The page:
Most of us have been to a small town before. We can recognize that there is a certain atmosphere that a small town has. Everyone knows each other, people are friendly, and for the most part; things are wholesome and family friendly.
Released in 2003, this is Neil's 12th album with his legendary band 'Crazy Horse'. This album seems very homey and cozy. The album itself is a story about a little town called Greendale. Over the course of the album, we meet characters like Cousin Jed, Grandpa, Edith and Earl, and Carmichael. We also learn about several events that take place in Greendale. For example, to the disgust of the neighbors, the old Double L ranch is renamed to the Double E ranch.
The album goes through a number of stages or 'events' in the town. One event is present for every song. I imagine each song being like a separate day. We don't just hear one person's story throughout the album though. The story is told from a number of different characters who live in Greendale. Sometimes we will hear Grandpa telling the story, and sometimes we hear Grandma expressing her views on the event. The same type of theme continues throughout the entire album. It is not however limited to just one person 'singing' each song. We can hear many different characters talking on each track. Most times, it seems like they are talking to one another, and gossiping to one another about the situation. The peak of the album however, is when an already familiar character is pulled over by a police officer and commits a homicide against the police officer. Trials and interviews from Grandpa, and other characters from follow through as the town is shocked to find out who had committed the crime.
This album is not limited to just it's stories, though either. For those of you looking for more 'electric' Neil Young, this album is for you. There is only one track featuring Neil Young's Crystalline acoustic playing. What all the other tracks feature, is what Neil does best. Rocking out. 'Devil's Sidewalk' delivers a very catchy guitar riff, and other very good guitar work can found all over the album. Some may find the music fairly repetitive, however. It is, but there is an element to the album that just wouldn't be the same if complex pieces of music were played on the album. It allows for the background music to kind of create a 'drone' at sometimes, allowing the listener to focus on the lyrics, which are a vital part of the album.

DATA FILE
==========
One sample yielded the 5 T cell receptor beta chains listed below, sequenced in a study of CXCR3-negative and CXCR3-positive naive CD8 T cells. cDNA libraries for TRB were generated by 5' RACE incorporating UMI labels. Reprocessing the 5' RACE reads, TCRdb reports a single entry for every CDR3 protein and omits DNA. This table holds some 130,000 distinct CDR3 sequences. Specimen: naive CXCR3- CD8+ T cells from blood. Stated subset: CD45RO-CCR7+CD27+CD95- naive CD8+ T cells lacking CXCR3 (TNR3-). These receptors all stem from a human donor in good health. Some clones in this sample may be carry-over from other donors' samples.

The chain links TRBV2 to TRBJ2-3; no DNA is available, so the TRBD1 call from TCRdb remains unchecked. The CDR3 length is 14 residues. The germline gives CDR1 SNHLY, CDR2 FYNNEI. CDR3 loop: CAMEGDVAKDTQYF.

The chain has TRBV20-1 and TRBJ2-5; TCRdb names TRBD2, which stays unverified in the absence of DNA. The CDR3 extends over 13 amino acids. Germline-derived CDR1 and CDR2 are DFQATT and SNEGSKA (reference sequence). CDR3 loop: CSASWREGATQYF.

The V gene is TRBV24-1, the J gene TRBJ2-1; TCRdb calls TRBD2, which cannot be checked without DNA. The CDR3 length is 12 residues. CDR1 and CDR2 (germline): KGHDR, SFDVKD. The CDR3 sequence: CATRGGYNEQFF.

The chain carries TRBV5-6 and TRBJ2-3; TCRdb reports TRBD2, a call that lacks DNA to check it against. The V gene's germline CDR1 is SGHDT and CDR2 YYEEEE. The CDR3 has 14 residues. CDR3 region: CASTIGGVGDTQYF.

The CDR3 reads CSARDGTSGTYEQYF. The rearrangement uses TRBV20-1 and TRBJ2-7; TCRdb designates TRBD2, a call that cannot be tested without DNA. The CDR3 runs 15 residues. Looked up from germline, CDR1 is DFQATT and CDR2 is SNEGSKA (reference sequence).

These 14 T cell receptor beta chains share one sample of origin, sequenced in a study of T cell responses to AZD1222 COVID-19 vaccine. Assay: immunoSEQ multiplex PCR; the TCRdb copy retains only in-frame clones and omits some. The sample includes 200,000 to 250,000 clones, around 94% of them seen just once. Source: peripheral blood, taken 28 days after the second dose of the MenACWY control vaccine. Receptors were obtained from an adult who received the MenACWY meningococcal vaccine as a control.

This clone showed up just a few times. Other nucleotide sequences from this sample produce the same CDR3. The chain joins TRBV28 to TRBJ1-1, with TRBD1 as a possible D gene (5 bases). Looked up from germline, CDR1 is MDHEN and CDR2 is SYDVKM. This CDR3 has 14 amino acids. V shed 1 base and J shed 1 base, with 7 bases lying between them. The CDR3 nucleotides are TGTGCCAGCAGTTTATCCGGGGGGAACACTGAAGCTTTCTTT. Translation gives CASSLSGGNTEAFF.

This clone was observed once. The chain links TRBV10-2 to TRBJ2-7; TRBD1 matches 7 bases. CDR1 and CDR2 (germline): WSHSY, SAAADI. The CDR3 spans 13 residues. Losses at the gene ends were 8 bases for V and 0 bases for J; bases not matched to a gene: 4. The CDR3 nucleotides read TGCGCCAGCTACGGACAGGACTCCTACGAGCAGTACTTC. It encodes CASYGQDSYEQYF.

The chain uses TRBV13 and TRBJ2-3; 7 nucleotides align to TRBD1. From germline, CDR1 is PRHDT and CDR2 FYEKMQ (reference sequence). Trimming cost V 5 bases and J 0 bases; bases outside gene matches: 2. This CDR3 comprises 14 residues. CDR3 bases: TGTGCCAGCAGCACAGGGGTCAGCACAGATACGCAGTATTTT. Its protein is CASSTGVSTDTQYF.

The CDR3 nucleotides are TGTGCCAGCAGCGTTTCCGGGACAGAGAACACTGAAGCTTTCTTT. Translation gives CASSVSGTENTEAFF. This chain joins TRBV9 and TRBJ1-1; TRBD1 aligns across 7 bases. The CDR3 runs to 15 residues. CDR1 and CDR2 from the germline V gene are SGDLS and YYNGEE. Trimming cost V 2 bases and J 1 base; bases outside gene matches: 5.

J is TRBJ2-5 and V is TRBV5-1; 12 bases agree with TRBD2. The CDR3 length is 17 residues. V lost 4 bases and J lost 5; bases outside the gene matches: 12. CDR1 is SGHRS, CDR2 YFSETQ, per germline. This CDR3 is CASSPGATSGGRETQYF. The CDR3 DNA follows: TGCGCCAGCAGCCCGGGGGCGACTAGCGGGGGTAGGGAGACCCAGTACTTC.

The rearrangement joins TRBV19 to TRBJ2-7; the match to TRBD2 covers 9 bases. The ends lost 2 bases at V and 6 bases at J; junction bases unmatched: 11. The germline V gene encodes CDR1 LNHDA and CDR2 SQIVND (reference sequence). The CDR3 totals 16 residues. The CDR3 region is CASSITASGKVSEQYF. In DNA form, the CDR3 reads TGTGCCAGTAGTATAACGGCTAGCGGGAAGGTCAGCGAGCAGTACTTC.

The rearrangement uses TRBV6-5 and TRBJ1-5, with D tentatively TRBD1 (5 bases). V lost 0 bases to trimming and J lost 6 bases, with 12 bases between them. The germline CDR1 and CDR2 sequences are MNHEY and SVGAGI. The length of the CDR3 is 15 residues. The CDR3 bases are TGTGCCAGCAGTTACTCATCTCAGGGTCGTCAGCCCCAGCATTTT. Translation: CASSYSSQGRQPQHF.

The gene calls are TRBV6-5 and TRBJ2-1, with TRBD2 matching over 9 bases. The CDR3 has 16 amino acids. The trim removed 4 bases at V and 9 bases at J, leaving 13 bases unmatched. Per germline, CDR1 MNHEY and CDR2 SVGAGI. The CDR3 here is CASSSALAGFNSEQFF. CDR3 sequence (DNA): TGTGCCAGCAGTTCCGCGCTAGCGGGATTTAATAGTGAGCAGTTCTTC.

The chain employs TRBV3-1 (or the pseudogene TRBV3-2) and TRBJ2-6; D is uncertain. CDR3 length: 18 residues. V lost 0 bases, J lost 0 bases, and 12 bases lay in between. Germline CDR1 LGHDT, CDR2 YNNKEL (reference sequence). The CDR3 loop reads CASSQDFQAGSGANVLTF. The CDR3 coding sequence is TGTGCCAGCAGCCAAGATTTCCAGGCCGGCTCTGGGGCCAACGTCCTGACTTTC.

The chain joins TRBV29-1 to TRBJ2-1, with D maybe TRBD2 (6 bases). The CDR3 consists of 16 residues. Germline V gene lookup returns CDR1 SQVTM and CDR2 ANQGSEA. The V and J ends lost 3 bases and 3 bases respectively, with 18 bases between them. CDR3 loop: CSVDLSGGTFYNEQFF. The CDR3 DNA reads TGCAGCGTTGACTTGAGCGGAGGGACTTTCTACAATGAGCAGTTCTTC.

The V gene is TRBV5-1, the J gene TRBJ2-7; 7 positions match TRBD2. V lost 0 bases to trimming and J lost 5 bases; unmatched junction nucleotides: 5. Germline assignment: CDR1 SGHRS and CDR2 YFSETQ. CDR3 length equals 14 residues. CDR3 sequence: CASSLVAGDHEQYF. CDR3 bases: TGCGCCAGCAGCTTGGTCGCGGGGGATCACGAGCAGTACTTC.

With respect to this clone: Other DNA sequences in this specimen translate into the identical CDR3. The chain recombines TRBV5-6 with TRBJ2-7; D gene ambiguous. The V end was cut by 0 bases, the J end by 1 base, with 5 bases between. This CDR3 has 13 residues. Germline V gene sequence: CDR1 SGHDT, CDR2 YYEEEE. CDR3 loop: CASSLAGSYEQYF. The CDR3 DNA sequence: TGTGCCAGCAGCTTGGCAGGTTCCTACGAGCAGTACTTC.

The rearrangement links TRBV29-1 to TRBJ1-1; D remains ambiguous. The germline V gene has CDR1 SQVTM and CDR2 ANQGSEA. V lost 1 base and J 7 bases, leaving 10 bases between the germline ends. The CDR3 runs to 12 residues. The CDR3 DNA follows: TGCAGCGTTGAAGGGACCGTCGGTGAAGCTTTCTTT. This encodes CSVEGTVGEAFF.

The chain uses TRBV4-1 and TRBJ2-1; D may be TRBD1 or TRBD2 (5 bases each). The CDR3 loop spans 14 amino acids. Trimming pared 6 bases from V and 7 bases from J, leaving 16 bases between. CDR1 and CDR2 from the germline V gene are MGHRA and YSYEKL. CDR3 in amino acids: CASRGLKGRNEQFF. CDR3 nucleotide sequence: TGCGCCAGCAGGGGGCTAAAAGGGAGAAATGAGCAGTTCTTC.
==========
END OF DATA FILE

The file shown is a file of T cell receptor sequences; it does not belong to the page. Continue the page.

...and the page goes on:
As with other Neil Young recordings, this one was recorded at his ranch in California. It is very interesting to listen to the way the music resonates in the room it is being played in. It almost sounds like it was just done in someones garage. The way it was done, keeps the music very tightly in-line, and keeps the band together very well. It is also evident that this album was recorded live in the studio with almost no overdubbing at all.
Over all, this album is incredible. The stories that are told keep the listener engaged, and the music to accompany the lyrics is equally impressive. However, as said earlier, the music itself can be repetitive.
Guitar and Vocals: Neil Young
Guitar: Danny Whitten
Bass Guitar: Billy Talbot
Percussion: Ralph Molina
[quote=Jom]Nice job, man! I'm glad you decided to write. The only thing that I have to say is that it's a bit redundant to have the tracklist in the review, seeing as how the tracklist is next to the album art.
You did very, very well, seeing as how you started with an overall. That's one route new writers (and even older writers, but I won't mention any names, Jom) tend to avoid more often than not.
But yeah, welcome to the site - feel free to hang out in the Sputnikmusic forum as well.[/quote]
Heh. Yeah. I didn't really think of that when I put it in there.
Nice review. This album is quite nice, although, like you said, very repetitive musically. The story is very nice though, so that kinda makes up, if only the album would've been shorter I would probably pull it out more often. A lot of the songs are way too long (don't get me wrong, I like long songs, but it needs some variation) and could've been cut down to more conventional song lengths.
When I bought this, I received a live DVD as a second disc. On the DVD is a live version of the complete album, in complete acoustic form. The DVD really showcases the lack of variation on the album, seeing as it's just Neil Young, his acoustic guitar, his harmonica and on one track his organ...